We landed at an airport that was once a lake, where storms used to claim ships. Schiphol - or 'ship hole' in English - airport in Amsterdam makes for a grand entry into Holland. After exiting, a friend and I decided to hire bicycles and explore a bit of Amsterdam.
In a country where bicycles outnumber cars - for every car, there are reportedly two bicycles - pedestrians should be wary of bikers. As we ventured out, we saw vehicles coming towards us and realised we were riding on the left (for which, read wrong) side of the road. A few trial-anderror rides later, we were beside a lake. There were beer cans and packets strewn about. It looked just like India. It was a disappointing start to our stay.
The guided tour of the city began later. "Amsterdam is a playground for adults," said our guide Garett, and by the end of the day, I agreed with him thoroughly. Amsterdam is a great city for art lovers. The famous Rijksmuseum is a familiar landmark that has the best of the Dutch Golden Age, showcasing the works of Rembrandt, Vermeer, Jan Steen and other artists. A room dedicated to Rembrandt and his pupils has an entire wall covered by Night Watch, one of the most famous works of the artist, painted in 1642.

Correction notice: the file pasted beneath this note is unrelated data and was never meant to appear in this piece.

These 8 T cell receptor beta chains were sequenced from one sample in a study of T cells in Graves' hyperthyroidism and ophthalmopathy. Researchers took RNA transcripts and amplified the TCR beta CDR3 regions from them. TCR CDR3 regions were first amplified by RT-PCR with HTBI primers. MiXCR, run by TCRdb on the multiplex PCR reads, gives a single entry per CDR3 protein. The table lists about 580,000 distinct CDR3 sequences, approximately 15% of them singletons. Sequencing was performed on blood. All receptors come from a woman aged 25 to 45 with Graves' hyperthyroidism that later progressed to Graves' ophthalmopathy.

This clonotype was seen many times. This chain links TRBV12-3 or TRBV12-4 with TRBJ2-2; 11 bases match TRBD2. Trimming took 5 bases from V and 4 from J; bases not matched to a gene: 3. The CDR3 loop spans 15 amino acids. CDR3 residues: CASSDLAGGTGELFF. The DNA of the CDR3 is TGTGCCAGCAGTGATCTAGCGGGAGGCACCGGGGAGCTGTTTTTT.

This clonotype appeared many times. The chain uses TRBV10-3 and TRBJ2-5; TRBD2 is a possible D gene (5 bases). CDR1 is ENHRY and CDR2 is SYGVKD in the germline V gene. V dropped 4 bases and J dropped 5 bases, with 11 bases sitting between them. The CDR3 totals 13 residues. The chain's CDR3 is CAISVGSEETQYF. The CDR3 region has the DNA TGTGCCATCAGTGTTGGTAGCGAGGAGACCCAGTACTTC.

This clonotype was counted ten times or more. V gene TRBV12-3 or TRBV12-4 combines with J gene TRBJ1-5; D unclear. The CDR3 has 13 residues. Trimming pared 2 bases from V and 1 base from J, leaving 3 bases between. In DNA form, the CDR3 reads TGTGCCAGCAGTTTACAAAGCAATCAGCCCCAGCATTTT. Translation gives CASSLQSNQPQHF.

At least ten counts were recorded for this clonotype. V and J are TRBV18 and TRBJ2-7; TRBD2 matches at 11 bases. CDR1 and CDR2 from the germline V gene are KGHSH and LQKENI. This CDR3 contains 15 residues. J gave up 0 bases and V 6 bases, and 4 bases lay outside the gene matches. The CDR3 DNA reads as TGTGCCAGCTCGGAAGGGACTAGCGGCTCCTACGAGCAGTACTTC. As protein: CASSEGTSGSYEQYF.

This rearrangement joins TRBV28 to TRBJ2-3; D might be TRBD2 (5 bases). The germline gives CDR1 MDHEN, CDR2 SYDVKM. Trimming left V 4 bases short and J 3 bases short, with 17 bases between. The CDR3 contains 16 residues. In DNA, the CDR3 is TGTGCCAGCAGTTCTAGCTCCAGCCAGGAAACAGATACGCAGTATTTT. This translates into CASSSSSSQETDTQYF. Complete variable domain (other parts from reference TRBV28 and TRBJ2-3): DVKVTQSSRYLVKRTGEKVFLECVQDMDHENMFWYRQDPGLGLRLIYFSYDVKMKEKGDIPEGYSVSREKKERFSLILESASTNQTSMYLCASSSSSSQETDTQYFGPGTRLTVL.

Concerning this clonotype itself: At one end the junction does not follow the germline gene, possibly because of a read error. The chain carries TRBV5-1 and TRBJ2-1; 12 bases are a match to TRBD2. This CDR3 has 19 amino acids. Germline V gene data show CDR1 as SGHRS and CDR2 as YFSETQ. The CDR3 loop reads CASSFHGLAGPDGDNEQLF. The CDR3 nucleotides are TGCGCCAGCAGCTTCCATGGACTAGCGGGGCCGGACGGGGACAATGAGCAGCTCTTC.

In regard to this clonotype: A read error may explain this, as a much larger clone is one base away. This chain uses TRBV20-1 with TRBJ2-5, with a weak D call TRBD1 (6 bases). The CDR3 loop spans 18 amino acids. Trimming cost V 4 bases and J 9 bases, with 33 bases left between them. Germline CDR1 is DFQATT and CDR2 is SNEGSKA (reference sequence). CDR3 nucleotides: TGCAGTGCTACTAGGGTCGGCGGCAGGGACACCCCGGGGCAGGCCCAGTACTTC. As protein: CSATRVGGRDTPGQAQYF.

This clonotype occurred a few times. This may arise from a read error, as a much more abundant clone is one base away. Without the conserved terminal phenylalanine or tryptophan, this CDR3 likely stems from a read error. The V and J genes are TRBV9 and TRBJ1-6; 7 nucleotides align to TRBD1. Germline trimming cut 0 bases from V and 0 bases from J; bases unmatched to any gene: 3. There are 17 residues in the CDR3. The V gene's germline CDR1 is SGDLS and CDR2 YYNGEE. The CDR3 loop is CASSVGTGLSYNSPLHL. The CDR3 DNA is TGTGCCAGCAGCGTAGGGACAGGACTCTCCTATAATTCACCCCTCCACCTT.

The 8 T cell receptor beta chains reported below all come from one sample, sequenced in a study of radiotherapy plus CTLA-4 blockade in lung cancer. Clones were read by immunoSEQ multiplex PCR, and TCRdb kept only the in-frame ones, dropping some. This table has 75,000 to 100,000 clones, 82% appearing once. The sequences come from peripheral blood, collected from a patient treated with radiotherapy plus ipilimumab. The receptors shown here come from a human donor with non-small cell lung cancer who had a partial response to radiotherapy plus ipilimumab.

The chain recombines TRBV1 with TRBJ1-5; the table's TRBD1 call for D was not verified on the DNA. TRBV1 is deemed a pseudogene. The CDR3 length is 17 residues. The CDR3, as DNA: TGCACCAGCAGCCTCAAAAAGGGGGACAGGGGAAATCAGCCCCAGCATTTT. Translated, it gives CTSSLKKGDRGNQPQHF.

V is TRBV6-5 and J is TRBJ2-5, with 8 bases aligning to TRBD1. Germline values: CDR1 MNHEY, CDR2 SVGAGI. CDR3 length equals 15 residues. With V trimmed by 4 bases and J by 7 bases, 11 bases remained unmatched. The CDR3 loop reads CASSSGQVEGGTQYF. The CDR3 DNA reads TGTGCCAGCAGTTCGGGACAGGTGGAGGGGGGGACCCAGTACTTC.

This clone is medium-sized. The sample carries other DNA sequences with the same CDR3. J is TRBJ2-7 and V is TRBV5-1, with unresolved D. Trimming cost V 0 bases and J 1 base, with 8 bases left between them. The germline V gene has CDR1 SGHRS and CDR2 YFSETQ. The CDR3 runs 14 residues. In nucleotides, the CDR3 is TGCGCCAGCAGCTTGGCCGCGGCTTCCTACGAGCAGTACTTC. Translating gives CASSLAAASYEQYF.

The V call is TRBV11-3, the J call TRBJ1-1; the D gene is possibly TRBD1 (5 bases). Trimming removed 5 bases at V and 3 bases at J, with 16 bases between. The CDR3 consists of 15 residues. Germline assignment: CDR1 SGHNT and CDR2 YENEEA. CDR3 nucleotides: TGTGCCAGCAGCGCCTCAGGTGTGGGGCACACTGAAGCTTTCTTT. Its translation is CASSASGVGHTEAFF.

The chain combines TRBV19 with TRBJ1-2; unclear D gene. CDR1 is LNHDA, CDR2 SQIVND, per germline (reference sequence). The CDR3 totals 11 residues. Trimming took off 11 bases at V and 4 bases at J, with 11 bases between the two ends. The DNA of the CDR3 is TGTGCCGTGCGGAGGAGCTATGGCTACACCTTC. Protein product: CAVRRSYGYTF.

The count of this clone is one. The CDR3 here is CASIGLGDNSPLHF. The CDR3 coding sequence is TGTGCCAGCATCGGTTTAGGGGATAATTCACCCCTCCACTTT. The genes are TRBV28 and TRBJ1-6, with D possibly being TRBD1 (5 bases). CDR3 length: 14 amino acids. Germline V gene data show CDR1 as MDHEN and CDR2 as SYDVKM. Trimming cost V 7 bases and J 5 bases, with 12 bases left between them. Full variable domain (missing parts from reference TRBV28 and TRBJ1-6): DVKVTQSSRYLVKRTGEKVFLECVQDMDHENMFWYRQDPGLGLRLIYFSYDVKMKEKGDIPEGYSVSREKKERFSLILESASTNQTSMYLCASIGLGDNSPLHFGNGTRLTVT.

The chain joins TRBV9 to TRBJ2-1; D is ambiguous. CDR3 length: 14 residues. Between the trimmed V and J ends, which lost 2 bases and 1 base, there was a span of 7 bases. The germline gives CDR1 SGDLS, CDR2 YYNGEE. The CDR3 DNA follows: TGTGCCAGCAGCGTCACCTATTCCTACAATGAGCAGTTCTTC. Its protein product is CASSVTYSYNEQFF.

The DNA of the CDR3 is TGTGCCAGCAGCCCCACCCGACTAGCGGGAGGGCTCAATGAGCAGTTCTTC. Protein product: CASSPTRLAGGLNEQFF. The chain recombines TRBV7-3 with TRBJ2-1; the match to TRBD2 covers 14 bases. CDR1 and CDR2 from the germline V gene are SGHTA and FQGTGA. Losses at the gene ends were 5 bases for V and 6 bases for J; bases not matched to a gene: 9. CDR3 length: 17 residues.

The Van Gogh museum, a two-minute walk from the Rijksmuseum, is also worth a visit. It houses the largest collection of Vincent Van Gogh under one roof, which includes painting, drawings and letters that remained with the family. There is also the Anne Frank House, the hiding place where Anne Frank wrote her famous diary during World War II.
As we drove around the city, a beautiful addition to the scenery was flowers. There were red and pink begonias in pots on windowsills, flowering shrubs lining roads, morning glory climbers on fences, geraniums on houseboats, even trays of flowers carted on bicycles. Only the tulips were missing, as it was not the right season.
Dam Square is a great place to soak in the atmosphere. You could relax on the stone steps and watch a street artist perform while a protest happens at the other end. There's a Madame Tussaud's, adjacent to the Royal Palace. If you prefer to shop, alleys lead to shops and restaurants.
As we walked down a street, we saw an array of souvenir shops, and coincidentally, the two shops we walked into were owned by Indians. Another gentleman told me there were about six shops owned by Indians and Pakistanis on that street. However, we missed out on the flea market in Waterlooplein square.
A boat cruise is a fun way to spend the evening. The captain guides you through the canals and harbour, with explanations in most major languages. Our first day ended with a walk through the Red Light District, or De Wallen, a major attraction, where sex workers beckon from behind the glow of red-lit windows. But as soon as they see a camera, they slip behind a curtain. There are also sex shops, peep shows and even a marijuana museum.